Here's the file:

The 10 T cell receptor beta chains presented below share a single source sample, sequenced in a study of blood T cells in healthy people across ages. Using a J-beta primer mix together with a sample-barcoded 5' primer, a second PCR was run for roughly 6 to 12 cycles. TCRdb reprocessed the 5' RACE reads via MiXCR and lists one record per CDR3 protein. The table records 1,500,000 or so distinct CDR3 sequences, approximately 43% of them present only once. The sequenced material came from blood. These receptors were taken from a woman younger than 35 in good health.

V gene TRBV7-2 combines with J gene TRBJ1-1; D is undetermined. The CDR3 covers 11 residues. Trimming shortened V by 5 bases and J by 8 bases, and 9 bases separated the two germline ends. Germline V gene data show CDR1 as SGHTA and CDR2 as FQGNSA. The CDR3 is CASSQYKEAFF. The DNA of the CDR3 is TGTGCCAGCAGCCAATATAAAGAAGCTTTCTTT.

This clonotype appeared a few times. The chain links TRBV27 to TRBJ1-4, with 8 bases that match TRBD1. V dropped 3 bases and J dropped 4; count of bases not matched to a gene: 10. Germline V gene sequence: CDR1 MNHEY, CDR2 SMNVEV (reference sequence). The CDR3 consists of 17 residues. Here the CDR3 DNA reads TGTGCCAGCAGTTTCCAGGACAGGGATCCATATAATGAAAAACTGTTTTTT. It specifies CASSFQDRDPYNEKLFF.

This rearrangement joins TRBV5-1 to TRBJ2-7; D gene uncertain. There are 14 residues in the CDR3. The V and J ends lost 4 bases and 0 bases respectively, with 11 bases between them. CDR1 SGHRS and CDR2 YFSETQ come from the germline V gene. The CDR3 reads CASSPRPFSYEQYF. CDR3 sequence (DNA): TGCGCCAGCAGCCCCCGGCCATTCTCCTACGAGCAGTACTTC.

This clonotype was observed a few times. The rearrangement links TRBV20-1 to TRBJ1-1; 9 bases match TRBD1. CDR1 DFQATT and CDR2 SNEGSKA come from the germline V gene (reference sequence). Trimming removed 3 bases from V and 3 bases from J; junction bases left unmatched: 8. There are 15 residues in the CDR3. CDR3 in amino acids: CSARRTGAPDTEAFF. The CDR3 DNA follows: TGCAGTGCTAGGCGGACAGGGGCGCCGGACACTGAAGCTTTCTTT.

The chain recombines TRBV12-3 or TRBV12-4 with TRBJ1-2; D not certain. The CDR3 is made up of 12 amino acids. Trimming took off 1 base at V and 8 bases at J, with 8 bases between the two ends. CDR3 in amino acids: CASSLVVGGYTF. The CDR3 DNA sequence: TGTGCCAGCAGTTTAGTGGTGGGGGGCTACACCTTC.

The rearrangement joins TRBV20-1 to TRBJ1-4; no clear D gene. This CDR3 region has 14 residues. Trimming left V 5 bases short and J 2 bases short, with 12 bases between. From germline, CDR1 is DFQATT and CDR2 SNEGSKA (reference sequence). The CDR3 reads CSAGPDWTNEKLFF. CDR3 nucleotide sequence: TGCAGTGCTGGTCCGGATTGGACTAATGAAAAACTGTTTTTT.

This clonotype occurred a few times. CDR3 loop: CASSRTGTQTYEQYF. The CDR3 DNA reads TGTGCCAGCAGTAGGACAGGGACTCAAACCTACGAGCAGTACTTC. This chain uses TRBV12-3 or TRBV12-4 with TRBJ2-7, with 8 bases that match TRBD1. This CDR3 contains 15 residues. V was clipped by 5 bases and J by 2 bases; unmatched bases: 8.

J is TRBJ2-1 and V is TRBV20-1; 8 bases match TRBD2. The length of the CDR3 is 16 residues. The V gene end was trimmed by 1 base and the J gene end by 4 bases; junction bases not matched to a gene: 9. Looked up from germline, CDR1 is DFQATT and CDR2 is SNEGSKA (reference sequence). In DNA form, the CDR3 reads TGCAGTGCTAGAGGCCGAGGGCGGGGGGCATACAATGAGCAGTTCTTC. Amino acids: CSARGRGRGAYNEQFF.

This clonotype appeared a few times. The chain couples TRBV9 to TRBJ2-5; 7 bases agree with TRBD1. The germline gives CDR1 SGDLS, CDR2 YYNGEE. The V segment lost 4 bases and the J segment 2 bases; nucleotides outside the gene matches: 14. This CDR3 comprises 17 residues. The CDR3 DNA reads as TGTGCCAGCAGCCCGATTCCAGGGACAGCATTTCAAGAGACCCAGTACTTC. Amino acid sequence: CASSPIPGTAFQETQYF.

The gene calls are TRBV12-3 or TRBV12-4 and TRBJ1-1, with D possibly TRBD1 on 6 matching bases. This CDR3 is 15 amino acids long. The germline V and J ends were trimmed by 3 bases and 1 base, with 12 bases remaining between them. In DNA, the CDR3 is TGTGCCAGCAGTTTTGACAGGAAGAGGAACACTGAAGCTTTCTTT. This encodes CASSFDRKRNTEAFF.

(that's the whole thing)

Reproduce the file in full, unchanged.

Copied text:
The 10 T cell receptor beta chains presented below share a single source sample, sequenced in a study of blood T cells in healthy people across ages. Using a J-beta primer mix together with a sample-barcoded 5' primer, a second PCR was run for roughly 6 to 12 cycles. TCRdb reprocessed the 5' RACE reads via MiXCR and lists one record per CDR3 protein. The table records 1,500,000 or so distinct CDR3 sequences, approximately 43% of them present only once. The sequenced material came from blood. These receptors were taken from a woman younger than 35 in good health.

V gene TRBV7-2 combines with J gene TRBJ1-1; D is undetermined. The CDR3 covers 11 residues. Trimming shortened V by 5 bases and J by 8 bases, and 9 bases separated the two germline ends. Germline V gene data show CDR1 as SGHTA and CDR2 as FQGNSA. The CDR3 is CASSQYKEAFF. The DNA of the CDR3 is TGTGCCAGCAGCCAATATAAAGAAGCTTTCTTT.

This clonotype appeared a few times. The chain links TRBV27 to TRBJ1-4, with 8 bases that match TRBD1. V dropped 3 bases and J dropped 4; count of bases not matched to a gene: 10. Germline V gene sequence: CDR1 MNHEY, CDR2 SMNVEV (reference sequence). The CDR3 consists of 17 residues. Here the CDR3 DNA reads TGTGCCAGCAGTTTCCAGGACAGGGATCCATATAATGAAAAACTGTTTTTT. It specifies CASSFQDRDPYNEKLFF.

This rearrangement joins TRBV5-1 to TRBJ2-7; D gene uncertain. There are 14 residues in the CDR3. The V and J ends lost 4 bases and 0 bases respectively, with 11 bases between them. CDR1 SGHRS and CDR2 YFSETQ come from the germline V gene. The CDR3 reads CASSPRPFSYEQYF. CDR3 sequence (DNA): TGCGCCAGCAGCCCCCGGCCATTCTCCTACGAGCAGTACTTC.

This clonotype was observed a few times. The rearrangement links TRBV20-1 to TRBJ1-1; 9 bases match TRBD1. CDR1 DFQATT and CDR2 SNEGSKA come from the germline V gene (reference sequence). Trimming removed 3 bases from V and 3 bases from J; junction bases left unmatched: 8. There are 15 residues in the CDR3. CDR3 in amino acids: CSARRTGAPDTEAFF. The CDR3 DNA follows: TGCAGTGCTAGGCGGACAGGGGCGCCGGACACTGAAGCTTTCTTT.

The chain recombines TRBV12-3 or TRBV12-4 with TRBJ1-2; D not certain. The CDR3 is made up of 12 amino acids. Trimming took off 1 base at V and 8 bases at J, with 8 bases between the two ends. CDR3 in amino acids: CASSLVVGGYTF. The CDR3 DNA sequence: TGTGCCAGCAGTTTAGTGGTGGGGGGCTACACCTTC.

The rearrangement joins TRBV20-1 to TRBJ1-4; no clear D gene. This CDR3 region has 14 residues. Trimming left V 5 bases short and J 2 bases short, with 12 bases between. From germline, CDR1 is DFQATT and CDR2 SNEGSKA (reference sequence). The CDR3 reads CSAGPDWTNEKLFF. CDR3 nucleotide sequence: TGCAGTGCTGGTCCGGATTGGACTAATGAAAAACTGTTTTTT.

This clonotype occurred a few times. CDR3 loop: CASSRTGTQTYEQYF. The CDR3 DNA reads TGTGCCAGCAGTAGGACAGGGACTCAAACCTACGAGCAGTACTTC. This chain uses TRBV12-3 or TRBV12-4 with TRBJ2-7, with 8 bases that match TRBD1. This CDR3 contains 15 residues. V was clipped by 5 bases and J by 2 bases; unmatched bases: 8.

J is TRBJ2-1 and V is TRBV20-1; 8 bases match TRBD2. The length of the CDR3 is 16 residues. The V gene end was trimmed by 1 base and the J gene end by 4 bases; junction bases not matched to a gene: 9. Looked up from germline, CDR1 is DFQATT and CDR2 is SNEGSKA (reference sequence). In DNA form, the CDR3 reads TGCAGTGCTAGAGGCCGAGGGCGGGGGGCATACAATGAGCAGTTCTTC. Amino acids: CSARGRGRGAYNEQFF.

This clonotype appeared a few times. The chain couples TRBV9 to TRBJ2-5; 7 bases agree with TRBD1. The germline gives CDR1 SGDLS, CDR2 YYNGEE. The V segment lost 4 bases and the J segment 2 bases; nucleotides outside the gene matches: 14. This CDR3 comprises 17 residues. The CDR3 DNA reads as TGTGCCAGCAGCCCGATTCCAGGGACAGCATTTCAAGAGACCCAGTACTTC. Amino acid sequence: CASSPIPGTAFQETQYF.

The gene calls are TRBV12-3 or TRBV12-4 and TRBJ1-1, with D possibly TRBD1 on 6 matching bases. This CDR3 is 15 amino acids long. The germline V and J ends were trimmed by 3 bases and 1 base, with 12 bases remaining between them. In DNA, the CDR3 is TGTGCCAGCAGTTTTGACAGGAAGAGGAACACTGAAGCTTTCTTT. This encodes CASSFDRKRNTEAFF.